A popular saying goes ‘Wisdom is the reward you get for a lifetime of listening when you’d have preferred to talk’ In fact, most in the ELT field would agree that listening is one of the most frequently used skills from amongst the four skills ( i.e. Reading, Writing, Speaking & Listening).
Listening to English speakers helps ESL students improve their pronunciation, understand the general concept being talked about and the natural flow of words. As language teachers, we need to constantly improvise and incorporate listening into the teaching plan. The aim should be to create ample opportunities for the learners to be exposed to significant listening input in order to make sure that the learners develop a more holistic and balanced understanding of the target language.
The systematic organization of latent, as well as fresh vocabulary or structure, triggers the brain to understand, make sense (partly or wholly), organize and eventually update the memory of the person listening to it. The output is a gist that the listener/ESL learner forms and eventually may respond in many different ways depending on the flow of the lesson.
There is scientific proof that listening is vital in language acquisition and must be approached in a planned manner. Integrating listening into the language curriculum requires a clear understanding of the level being taught. Remember to choose a listening audio which is relevant to the age group, the cultural background and general interests of the ELL.
It must also be segregated into the following three phase :
- Pre-listening : This is almost like the warm up stage to convey the context and expectations from the activity.
- Listening : This is the actual listening stage and may be further divided into uninterrupted listening & segmental listening
- Post-listening : THis entails follow-up, recycling and further activation (maybe reflection too) of the new aspects of language
During the Pre-listening stage, the goal is to seamlessly set up the listening task for the learner and prepare them for the activity. Minimal teacher input but maximum elicitation is recommended. This can better clarify the expectations and assumptions of the learners. Avoid sharing the text or the transcript of the passage being listened to because that might deprive the ELL from a chance to make an attempt to understand the general overview of the activity. They might get bogged down by the details and start reading instead of listening. Brainstorming and discussions related to the topic is a great way to set the ensuing listening activity.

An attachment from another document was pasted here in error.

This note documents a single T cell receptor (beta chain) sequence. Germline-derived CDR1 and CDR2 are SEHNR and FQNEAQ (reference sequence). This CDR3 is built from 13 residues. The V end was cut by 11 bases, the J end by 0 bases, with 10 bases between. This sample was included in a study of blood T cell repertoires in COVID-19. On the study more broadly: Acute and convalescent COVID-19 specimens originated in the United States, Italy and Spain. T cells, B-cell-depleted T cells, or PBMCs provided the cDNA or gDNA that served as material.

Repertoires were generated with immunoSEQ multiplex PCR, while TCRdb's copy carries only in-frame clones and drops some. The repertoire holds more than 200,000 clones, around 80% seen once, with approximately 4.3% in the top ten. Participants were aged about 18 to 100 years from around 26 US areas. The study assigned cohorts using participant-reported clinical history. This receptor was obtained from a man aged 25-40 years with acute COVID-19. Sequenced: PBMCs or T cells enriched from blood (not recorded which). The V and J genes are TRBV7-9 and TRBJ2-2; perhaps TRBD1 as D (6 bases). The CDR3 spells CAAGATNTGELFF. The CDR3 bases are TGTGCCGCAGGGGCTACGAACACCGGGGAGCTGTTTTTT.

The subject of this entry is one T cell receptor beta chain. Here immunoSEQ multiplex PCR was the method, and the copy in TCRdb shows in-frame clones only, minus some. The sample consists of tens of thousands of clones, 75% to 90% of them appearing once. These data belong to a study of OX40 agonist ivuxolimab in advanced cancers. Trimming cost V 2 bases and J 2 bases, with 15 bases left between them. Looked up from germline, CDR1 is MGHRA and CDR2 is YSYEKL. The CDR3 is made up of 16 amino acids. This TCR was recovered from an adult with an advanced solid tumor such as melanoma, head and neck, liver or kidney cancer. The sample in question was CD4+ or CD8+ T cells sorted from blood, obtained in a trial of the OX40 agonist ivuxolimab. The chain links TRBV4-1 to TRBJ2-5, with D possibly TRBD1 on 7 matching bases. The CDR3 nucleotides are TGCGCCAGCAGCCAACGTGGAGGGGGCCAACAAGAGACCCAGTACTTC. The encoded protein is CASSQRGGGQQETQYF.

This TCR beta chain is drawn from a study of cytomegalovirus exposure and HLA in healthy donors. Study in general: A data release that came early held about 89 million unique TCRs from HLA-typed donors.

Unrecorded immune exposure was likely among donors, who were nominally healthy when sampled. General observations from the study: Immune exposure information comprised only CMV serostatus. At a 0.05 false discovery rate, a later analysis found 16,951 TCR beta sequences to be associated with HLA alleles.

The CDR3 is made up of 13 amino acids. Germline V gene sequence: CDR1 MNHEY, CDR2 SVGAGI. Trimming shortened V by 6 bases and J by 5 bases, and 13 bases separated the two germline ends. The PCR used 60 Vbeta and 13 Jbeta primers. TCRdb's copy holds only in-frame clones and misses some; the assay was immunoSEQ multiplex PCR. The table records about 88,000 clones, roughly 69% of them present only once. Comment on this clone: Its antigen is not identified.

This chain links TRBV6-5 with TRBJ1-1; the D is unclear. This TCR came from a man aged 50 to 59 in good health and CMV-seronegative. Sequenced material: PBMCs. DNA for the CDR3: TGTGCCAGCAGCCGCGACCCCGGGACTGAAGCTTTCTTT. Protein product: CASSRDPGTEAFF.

This is the stage where I also tell them that the actual listening would happen in stages. We first listen to the complete audio, uninterrupted. This is also known as global listening. What follows is a segmental listening whereby the trainer pauses at appropriate points and discusses the audio. The segmental listening phase is beneficial and lets the learners pick up intricate details. Prior to that during the uninterrupted listening , the ELLs get a fair general idea of the topic or conversation. The number of times the students want to listen to it as a whole or with pauses , is of course optional. It is very essential to bear in mind that students do not need to get everything or all details being discussed in the text. It is also optional to let the learners listen to the uninterrupted text in class and continue segmental listening as homework.
This stage leads to the post listening task which is almost like a follow up and aims to utilize all that the learners might have gained during the previous stages. The culmination may be in the form of a game, a discussion or a re-enactment of a role play/conversation they might have listened to. Higher level learners can discuss the merits and demerits of the views expressed in the audio. Listening and speaking are inherently taught together, but beginners should be given more listening than speaking practice. If the listening activity involves listening to the teacher, ensure that you to speak naturally with an occasional slowdown for beginners some. This undoubtedly helps build the student’s confidence and improves pronunciation. If the listening activity is via an equipment, it is important to check on its sound/voice quality because any hiccups during the session are a sheer waste of precious teaching time.
Learners of all ages and cultural backgrounds appreciate music. Listening to a popular song may be followed up by a knowledge gap activity and a sing-a-long. For me it is high priority to keep the language learning sessions very lively, fun and memorable too. A happy environment is positively conducive to learning. It is during audio /video listening activities that a large variety of language can be dwelled into. For instance, colloquialism, localized slangs, reduced forms and even certain popular idioms are often ignored in written texts. Listening to these and gradually getting a hang of such nuances is essential for the learner to be able to confidently and fluently communicate in the real world. It would also be a great idea to let the learners suggest what they’d like to listen to as long as it pertains to the structure being focused on. GO On ! Dwell deeper into the world of podcasts, news pieces, ted talks, movie clips, TV shows. Imbibe a variety of listening activities in the lesson plan and keep the ELLs highly engaged.
PEGGY SHARMA ESL Trainer --Cross Cultural Communication Facilitator--